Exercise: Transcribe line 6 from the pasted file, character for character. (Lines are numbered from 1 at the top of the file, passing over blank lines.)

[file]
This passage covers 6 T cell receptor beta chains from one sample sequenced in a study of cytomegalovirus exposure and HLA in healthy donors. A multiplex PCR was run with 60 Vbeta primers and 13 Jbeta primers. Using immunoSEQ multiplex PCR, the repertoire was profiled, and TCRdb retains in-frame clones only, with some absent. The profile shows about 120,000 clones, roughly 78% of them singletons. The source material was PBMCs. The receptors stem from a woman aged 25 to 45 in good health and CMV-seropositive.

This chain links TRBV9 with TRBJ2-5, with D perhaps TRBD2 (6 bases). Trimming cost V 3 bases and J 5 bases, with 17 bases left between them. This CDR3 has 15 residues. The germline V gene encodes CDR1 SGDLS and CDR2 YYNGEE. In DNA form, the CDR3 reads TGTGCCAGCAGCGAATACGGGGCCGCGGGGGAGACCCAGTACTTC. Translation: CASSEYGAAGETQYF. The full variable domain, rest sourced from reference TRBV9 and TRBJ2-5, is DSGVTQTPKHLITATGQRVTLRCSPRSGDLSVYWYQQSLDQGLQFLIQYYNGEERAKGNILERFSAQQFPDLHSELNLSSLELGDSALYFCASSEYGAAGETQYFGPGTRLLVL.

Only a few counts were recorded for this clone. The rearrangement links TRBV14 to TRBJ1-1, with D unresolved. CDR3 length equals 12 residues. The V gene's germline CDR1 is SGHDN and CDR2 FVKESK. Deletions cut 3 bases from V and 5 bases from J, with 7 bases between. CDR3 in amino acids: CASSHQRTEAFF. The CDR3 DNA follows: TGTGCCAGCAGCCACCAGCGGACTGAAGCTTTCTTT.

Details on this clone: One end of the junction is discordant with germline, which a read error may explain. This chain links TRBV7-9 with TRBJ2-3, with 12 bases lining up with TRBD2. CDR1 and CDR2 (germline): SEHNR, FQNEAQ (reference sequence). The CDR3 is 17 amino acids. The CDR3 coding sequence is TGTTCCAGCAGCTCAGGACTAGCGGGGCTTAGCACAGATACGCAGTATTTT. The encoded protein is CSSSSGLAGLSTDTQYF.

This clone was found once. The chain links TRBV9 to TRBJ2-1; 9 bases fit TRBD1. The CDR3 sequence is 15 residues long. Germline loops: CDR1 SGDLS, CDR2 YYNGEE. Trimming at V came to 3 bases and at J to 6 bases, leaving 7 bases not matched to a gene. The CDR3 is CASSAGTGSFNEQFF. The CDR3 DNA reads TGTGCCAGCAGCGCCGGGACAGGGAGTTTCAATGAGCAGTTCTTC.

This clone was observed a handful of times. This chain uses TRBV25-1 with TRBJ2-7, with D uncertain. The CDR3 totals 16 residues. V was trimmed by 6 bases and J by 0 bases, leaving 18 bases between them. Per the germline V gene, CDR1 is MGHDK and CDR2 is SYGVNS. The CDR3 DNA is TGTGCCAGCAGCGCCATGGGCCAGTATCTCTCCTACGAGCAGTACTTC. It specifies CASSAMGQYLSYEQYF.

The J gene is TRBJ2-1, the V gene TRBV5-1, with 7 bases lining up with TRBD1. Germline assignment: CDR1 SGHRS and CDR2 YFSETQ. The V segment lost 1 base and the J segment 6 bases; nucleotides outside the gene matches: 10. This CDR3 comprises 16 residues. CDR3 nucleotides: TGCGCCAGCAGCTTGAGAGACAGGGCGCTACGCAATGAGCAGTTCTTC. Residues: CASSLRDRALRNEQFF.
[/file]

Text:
This clone was observed a handful of times. This chain uses TRBV25-1 with TRBJ2-7, with D uncertain. The CDR3 totals 16 residues. V was trimmed by 6 bases and J by 0 bases, leaving 18 bases between them. Per the germline V gene, CDR1 is MGHDK and CDR2 is SYGVNS. The CDR3 DNA is TGTGCCAGCAGCGCCATGGGCCAGTATCTCTCCTACGAGCAGTACTTC. It specifies CASSAMGQYLSYEQYF.